Building Vulnerable Machines: Part 2 — A TORMENT of a Journey

(If you have not read Part 1, you should have a look at it here.)

DISCLAIMER: If you would like to try the TORMENT machine and root it (this is currently pending Vulnhub publication), please download a copy of the machine here. Do NOT read beyond this disclaimer because this will be a full post about the TORMENT machine itself.

Link to machine:

If you need a walk-through, I have finally come up with a walk-through of this machine. DO NOT download unless you have tried harder, but not hard enough.

The Inspiration Behind TORMENT

Many students in the OSCP comment on enumeration. How much enumeration is enough? The answer is almost always “try harder”. While it sounds frustrating and morale-sapping, the “try harder” ethic is often extremely important for red-teamers. The subject of penetration testing is often filled with rabbit holes, and non-exploitable vulnerabilities. And as most penetration testers know, more information is generally good, so enumerate harder.

To appreciate the “try harder” ethic, one needs to have the following traits:

  • A willingness to challenge one’s limits of knowledge.
  • A willingness to learn.
  • A willingness to try, fail, and try again.


I wanted TORMENT to feature different “schoolboy” mistakes in different forms, some of which do not appear on typical CTFs. I had fun introducing multiple services that were not familiar to many. I learnt much about these services as well. At the last, before the era of web applications dominating the Internet, there were services like IRC servers. I thought it would be interesting to introduce the penetration tester to an environment not typically found on CTFs, but might be a legacy machine on a corporate network.

TORMENT hence took a rough design to:

  • Allow penetration testers to be introduced to somewhat “unfamiliar” network services like CUPS and IRC.
  • Make penetration testers take dutiful notes; different pieces of the puzzles in TORMENT need to be put together to make sense.

Because of the rough design, this machine will become difficult because of the amount of research required to properly implement the machine.

Designing and Storytelling

The Chain

I used a “chain” to string the different steps together in a previous machine I built: MERCY. This is fairly typical in CTFs. An example of a typical “chain” can be shown by another machine I built, MERCY (skip this part if you have not rooted MERCY. Box is available here. (Skip the chain picture if you have yet to root MERCY, and you would like to do so.)

The steps required for a low-privileged shell on MERCY.

A Different Approach

The design for TORMENT differs. Instead of a chain, the penetration tester will need to find different “puzzle pieces” and put them together. An elegant puzzle design is in the usage of SSH.

SSH has multiple methods of implementation. We shall look at the key methods because a SSH log-in requiring keys needs three input fields: username, SSH key and passphrase. For all the fun we have, this is certainly NOT three-factor authentication by any means!

Users can be designed into the machine through many methods. Some of these include:

  • SMTP/POP3/IMAP users
  • Samba users (Linux) and SMB/CIFS users (Windows)
  • NFS users
  • Web application users

However, this led me to investigate how else we could implement users. This was where the design was that:

  • TORMENT will resemble a printing management environment.
  • Users connect their printers through this server.
  • Unfortunately, this server is “not clean” – there are other services also hidden and hosted on this server, giving rise to many problems.

This immediately solved puzzle piece #1: users. I then decided to add a bunch of users to the CUPS service. I found a default CUPS installation through apt-get, and install it.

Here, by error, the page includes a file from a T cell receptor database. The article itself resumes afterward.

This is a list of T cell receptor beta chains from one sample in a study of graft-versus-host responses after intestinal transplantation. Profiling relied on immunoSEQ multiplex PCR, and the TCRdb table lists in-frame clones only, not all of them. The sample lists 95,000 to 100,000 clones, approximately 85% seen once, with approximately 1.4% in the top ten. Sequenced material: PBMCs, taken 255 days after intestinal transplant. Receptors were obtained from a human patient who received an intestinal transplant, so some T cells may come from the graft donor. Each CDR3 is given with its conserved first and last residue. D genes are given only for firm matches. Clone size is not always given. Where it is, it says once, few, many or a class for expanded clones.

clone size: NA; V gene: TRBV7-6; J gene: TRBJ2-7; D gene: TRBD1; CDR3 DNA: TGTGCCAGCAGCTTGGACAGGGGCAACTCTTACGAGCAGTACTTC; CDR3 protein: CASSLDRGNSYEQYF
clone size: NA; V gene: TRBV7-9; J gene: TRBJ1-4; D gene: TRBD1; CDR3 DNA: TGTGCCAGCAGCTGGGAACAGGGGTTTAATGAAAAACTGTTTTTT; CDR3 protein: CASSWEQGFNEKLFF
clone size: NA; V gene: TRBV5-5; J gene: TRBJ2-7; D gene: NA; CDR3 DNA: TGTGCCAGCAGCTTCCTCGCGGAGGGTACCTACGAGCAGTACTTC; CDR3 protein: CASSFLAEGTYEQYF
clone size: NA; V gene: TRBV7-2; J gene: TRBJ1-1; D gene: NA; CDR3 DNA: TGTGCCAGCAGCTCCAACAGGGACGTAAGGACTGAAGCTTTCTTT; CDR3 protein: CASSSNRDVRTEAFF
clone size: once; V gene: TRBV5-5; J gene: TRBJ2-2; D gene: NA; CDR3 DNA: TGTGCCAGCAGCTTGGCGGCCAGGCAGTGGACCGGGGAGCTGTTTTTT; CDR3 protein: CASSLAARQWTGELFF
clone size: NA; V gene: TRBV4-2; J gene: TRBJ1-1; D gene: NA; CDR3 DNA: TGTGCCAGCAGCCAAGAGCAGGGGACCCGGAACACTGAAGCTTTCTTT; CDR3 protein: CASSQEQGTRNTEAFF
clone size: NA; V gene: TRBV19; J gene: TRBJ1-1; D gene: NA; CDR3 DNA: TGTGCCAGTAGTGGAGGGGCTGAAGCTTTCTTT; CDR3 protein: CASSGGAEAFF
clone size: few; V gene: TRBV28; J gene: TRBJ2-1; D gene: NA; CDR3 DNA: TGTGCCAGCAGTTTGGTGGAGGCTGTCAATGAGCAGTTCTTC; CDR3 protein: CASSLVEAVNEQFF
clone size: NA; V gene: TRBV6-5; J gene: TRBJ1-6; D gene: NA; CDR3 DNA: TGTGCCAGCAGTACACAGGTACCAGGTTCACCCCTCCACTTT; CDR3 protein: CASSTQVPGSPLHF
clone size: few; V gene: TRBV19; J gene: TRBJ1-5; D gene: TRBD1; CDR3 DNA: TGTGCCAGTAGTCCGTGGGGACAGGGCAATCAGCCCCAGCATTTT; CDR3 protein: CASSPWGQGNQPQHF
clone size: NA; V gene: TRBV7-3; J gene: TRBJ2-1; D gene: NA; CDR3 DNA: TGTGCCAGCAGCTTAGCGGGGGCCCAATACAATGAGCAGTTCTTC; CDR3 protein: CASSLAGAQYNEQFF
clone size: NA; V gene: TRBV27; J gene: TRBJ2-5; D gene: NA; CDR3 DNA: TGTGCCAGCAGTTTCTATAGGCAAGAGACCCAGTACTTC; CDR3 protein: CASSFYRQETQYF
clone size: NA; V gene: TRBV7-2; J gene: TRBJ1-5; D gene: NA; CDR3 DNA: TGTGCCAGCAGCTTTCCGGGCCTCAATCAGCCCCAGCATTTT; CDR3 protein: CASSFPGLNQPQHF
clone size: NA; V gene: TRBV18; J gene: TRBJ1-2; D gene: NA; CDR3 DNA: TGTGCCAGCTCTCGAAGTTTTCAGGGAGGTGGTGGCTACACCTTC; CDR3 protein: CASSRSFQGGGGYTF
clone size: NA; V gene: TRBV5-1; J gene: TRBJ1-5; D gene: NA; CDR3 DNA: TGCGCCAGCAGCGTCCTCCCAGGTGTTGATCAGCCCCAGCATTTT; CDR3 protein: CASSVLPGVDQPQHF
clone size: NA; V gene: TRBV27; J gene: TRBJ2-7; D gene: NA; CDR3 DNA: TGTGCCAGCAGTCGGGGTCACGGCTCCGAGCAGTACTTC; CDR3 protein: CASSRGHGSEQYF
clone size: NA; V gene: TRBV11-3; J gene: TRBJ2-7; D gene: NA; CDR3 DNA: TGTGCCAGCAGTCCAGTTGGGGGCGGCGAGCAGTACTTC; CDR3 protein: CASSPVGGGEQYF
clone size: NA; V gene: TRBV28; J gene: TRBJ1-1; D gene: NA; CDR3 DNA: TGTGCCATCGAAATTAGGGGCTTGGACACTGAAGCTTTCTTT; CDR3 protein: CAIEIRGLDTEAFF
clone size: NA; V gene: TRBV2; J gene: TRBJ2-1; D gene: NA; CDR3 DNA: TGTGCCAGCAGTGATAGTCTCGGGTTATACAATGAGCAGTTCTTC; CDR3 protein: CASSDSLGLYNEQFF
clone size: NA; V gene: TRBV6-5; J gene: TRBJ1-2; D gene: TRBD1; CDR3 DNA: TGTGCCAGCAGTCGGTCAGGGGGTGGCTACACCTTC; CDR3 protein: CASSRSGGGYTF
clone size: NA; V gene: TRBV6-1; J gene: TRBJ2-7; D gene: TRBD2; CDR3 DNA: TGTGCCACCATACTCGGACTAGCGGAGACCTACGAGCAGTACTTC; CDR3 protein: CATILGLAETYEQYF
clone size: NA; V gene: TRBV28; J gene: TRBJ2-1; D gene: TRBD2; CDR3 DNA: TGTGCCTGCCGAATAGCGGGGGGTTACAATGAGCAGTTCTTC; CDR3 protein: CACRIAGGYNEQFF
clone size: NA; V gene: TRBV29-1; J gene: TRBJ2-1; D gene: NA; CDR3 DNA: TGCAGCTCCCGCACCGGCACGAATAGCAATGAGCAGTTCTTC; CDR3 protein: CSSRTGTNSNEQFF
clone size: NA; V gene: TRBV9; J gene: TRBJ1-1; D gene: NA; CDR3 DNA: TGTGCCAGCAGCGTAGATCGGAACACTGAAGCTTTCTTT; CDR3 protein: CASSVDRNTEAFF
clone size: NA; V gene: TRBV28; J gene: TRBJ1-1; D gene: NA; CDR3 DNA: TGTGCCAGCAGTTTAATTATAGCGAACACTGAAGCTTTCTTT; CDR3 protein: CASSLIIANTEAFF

Inserting Users: Learning about the CUPS Service

The CUPS service was interesting for a number of reasons. It featured its own web interface. In the old days, CUPS could be used as a local manager to manage printers that will be controlled and connected to this server. However, many administrators prefer remote management from the comfort of their own machines. Misconfigurations of this sort can lead to unintended consequences for the CUPS service.

Misconfiguration #1: We shall let the CUPS web service listen to outside IP addresses as well, with the full printer listing available to anyone that can find it, unauthenticated. The full printer listing has users of members in said enterprise.

Inserting a Secret Key: FTP Service

Many of us typically manage our servers with SSH, and secure it through IP whitelisting, using an authentication mode such as a key exchange, and assign proper host privileges. However, complacency can happen, and a string of misconfigurations can lead to unwanted information disclosure.

Some users place keys in locations out of convenience for their fellow administrators, but do not realise the insecurity of this. Sometimes, for accessibility, some administrators even think “security by obscurity”, and hide the key in an easily accessible service (think of stories where keys to the house were found under flower pots).

In the spirit of adding an IRC server later as well, we shall also add a second file here, informing the administrators which channels they should check for “printer defects”. We shall add two ingredients here: a key and a channel list.

Further Perverting the Print Management Server: The Passphrase on IRC!

We designed TORMENT to be an abused, overused, unclean machine. We could further deteriorate its security posture with some common enterprise rhetoric of “one-stop portals”. We shall create a “one-stop insecure printing portal” ourselves, by implementing a helpdesk, in the form of a chat, in case of issues with the print management server. This should be a separate application in an enterprise, or simply just reliant on enterprise chat like Skype. Predictably, this is a nightmare for the security department.

The IRC service can be quite enlightening. Despite its age, IRC still sees use, especially by techies, such as surfing the Kali Linux IRC channel. However, it is now a fairly niche community. Let us now get an IRC server to play with.

I obtained a copy of ngIRCd by apt-get, once again. There were some interesting properties about ngIRCd when looking through their configuration files. One of it is when I realised the Debian variant of the configuration file had an interesting line (default config file is located at /etc/ngircd/ngircd.conf):